Is Animal Fat Really Bad? | Does the Brain Need Animal Fat?

Animal Fats and Organs – Good or Bad – That Is The Question

Is Animal Fat Really Bad for You, or Does the Human Brain Need It?

Is Animal Fat Really Bad for You, or Does the Human Brain Need It?

Is the “fats and organs are bad” theory true or false? Is animal fat really bad for you? And if it is essential, how can vegans live without animal fats? Does the human brain need animal fats? And how often should you eat organ meat, and why?

For years the accepted school of thought was that animal fats are unhealthy and to be avoided. Well, contrary to popular belief, animal fats and organs are very important to our diet.

Of course, we are talking about fats and organs from organically-raised, grass-fed animals!

According to the Weston A. Price Foundation, animal fats are essential, and have been for many years. Within traditional cultures, animal fat is primero uno, for body health. Indigenous populations worldwide value animal fats and organs over lean meats and they are healthier by far, in most cases, than we are. They eat tongue, brain, liver, bone marrow, and kidneys because they are the most nutrient dense. When they eat lean meat they first spread it with fat.

Animal fats bursting with saturated fat, were studied and it was concluded in the 1940’s that they were correlated with cardiovascular disease. Then, a wide ranging study in 2013 contradicted that school of thought. When saturated fats were traded for polyunsaturated fats such as vegetable oils, there was increased coronary, cardiovascular mortality. It reduced cholesterol but not coronary heart disease.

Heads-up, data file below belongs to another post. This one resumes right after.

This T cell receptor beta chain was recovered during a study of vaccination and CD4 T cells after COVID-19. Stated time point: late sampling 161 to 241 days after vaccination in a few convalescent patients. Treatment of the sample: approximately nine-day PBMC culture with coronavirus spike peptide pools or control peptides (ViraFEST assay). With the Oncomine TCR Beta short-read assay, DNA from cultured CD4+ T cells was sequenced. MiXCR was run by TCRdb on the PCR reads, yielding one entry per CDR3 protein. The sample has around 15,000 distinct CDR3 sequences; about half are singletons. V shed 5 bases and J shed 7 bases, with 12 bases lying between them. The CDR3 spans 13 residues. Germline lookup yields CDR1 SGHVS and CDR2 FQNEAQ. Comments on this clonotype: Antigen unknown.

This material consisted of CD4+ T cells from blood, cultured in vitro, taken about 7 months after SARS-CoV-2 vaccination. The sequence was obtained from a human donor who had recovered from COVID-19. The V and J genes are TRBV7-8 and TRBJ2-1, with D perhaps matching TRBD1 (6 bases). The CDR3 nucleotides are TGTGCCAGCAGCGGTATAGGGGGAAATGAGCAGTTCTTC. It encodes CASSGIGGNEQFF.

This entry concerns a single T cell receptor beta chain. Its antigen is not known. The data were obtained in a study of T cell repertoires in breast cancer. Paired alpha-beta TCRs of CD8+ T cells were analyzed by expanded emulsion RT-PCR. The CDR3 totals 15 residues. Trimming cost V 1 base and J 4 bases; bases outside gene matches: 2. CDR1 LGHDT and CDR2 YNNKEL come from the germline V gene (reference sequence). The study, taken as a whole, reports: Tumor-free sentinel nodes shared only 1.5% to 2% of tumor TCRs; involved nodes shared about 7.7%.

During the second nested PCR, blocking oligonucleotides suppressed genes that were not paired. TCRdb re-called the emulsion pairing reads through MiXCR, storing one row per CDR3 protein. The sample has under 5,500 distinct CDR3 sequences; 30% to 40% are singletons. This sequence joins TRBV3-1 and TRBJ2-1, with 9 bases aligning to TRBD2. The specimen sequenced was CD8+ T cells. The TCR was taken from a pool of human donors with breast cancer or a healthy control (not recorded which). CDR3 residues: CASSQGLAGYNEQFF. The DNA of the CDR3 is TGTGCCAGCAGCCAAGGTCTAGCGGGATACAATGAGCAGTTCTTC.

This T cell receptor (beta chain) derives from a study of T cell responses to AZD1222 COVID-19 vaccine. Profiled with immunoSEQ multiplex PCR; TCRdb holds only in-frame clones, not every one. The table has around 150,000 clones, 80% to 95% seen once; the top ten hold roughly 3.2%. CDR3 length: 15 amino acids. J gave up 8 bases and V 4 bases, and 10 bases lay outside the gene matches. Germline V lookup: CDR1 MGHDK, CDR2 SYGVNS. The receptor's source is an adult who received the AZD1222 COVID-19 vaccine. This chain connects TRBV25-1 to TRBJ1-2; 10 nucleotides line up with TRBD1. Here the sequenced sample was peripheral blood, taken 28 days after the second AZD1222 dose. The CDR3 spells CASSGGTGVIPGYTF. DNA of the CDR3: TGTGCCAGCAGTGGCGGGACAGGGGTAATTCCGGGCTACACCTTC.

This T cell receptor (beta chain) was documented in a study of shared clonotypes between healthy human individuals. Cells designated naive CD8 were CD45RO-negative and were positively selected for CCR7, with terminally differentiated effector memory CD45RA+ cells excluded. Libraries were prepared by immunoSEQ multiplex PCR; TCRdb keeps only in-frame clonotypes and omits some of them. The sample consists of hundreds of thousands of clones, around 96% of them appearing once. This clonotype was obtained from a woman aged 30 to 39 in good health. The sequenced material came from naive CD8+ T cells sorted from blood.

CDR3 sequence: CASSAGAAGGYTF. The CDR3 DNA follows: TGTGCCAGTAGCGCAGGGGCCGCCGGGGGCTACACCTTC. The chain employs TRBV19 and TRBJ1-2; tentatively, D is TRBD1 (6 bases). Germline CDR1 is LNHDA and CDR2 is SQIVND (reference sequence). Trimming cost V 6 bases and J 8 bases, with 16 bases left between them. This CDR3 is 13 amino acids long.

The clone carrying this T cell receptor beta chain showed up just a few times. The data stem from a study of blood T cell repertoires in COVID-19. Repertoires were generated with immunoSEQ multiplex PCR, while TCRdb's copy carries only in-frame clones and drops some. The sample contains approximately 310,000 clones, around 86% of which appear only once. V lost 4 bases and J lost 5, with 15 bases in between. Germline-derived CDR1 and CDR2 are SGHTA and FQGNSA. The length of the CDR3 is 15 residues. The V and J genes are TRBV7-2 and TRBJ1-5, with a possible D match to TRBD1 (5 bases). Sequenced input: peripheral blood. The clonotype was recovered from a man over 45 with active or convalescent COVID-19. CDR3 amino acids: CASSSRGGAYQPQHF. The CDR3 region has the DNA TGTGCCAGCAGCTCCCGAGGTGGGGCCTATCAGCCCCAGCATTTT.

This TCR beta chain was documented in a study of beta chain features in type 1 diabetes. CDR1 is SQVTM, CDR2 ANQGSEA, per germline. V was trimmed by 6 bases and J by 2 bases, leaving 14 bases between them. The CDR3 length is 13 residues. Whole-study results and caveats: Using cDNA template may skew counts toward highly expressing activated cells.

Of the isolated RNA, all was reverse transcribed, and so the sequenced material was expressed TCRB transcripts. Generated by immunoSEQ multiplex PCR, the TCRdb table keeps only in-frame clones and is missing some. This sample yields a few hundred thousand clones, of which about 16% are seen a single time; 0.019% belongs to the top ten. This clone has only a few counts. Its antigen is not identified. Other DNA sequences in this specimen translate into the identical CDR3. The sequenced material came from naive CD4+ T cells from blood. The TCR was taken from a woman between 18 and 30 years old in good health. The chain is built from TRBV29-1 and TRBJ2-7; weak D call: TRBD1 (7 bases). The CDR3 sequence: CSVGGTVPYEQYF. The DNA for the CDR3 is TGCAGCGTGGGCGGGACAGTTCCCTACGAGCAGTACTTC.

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Does the Human Brain Need Animal Fat? What Are It’s Other Benefits?

The human brain needs animal fat, or at least unsaturated fats from other sources.

  • They give the linings of our cells stiffness and structure to membranes and tissues. Adversely, too much polyunsaturated fat will result in fluid and floppy cells.
  • The tallow from beef is a safer source of omega-3 fatty acids than fish and is lower in omega-6, which too much of contributes to inflammation.
  • The skin from chicken has always been considered too fatty but is hugely nutritious.
  • Organ meats are rich in B vitamins and folate, minerals such as iron, magnesium, selenium, zinc, and fat soluble vitamins A, D, E and K, and an excellent source of protein.
  • Raw milk is a great source of calcium, vitamins A, D, and K, iron, zinc, protein, and omega-3. This is milk which has not been tampered with and processed, nor has the cow itself been “modified”.
  • Pasture fed beef is much preferable to grain fed (as in feedlots), mainly because the meat contains a lot more nutrients.
  • The liver provides thiamine, which prevents memory loss and plaque formation.
  • Both liver and kidneys give us increased energy and prevent iron deficiency. They contain riboflavin which protects the body against lung, colorectal, and esophageal cancer.
  • Organ meats containing Vitamin B12, Zinc and folate assist in the prevention of cardiovascular disease.

As to the consumption of grains and vegetables here are a few suggestions.How Often Should You Eat Organ Meat?

Many people have an adverse reaction to grains, which contribute to Irritable Bowel Syndrome. In order to consume them they must be soaked and fermented in order to be broken down. An example is sourdough.